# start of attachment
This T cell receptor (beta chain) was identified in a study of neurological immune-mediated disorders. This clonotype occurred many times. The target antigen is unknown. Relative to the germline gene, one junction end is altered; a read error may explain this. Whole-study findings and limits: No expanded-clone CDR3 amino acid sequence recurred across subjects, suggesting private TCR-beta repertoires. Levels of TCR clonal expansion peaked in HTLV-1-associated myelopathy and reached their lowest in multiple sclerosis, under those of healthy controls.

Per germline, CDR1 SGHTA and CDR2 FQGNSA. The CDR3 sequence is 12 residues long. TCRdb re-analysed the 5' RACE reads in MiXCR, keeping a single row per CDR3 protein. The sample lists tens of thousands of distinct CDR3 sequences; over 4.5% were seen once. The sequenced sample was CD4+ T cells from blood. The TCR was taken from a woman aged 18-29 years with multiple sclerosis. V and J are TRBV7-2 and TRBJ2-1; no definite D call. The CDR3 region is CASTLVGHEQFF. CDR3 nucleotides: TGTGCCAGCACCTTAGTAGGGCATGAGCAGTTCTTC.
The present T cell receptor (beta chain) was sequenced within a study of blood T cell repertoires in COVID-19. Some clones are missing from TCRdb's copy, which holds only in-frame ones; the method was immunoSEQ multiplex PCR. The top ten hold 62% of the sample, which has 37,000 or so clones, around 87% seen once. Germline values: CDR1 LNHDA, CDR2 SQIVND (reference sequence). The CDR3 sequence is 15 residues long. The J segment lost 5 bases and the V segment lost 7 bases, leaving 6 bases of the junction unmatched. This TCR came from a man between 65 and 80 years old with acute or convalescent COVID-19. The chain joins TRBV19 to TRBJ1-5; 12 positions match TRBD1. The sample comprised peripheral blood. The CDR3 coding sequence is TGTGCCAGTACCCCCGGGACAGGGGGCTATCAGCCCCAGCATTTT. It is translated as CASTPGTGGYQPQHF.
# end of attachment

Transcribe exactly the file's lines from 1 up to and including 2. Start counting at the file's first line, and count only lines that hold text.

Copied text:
This T cell receptor (beta chain) was identified in a study of neurological immune-mediated disorders. This clonotype occurred many times. The target antigen is unknown. Relative to the germline gene, one junction end is altered; a read error may explain this. Whole-study findings and limits: No expanded-clone CDR3 amino acid sequence recurred across subjects, suggesting private TCR-beta repertoires. Levels of TCR clonal expansion peaked in HTLV-1-associated myelopathy and reached their lowest in multiple sclerosis, under those of healthy controls.

Per germline, CDR1 SGHTA and CDR2 FQGNSA. The CDR3 sequence is 12 residues long. TCRdb re-analysed the 5' RACE reads in MiXCR, keeping a single row per CDR3 protein. The sample lists tens of thousands of distinct CDR3 sequences; over 4.5% were seen once. The sequenced sample was CD4+ T cells from blood. The TCR was taken from a woman aged 18-29 years with multiple sclerosis. V and J are TRBV7-2 and TRBJ2-1; no definite D call. The CDR3 region is CASTLVGHEQFF. CDR3 nucleotides: TGTGCCAGCACCTTAGTAGGGCATGAGCAGTTCTTC.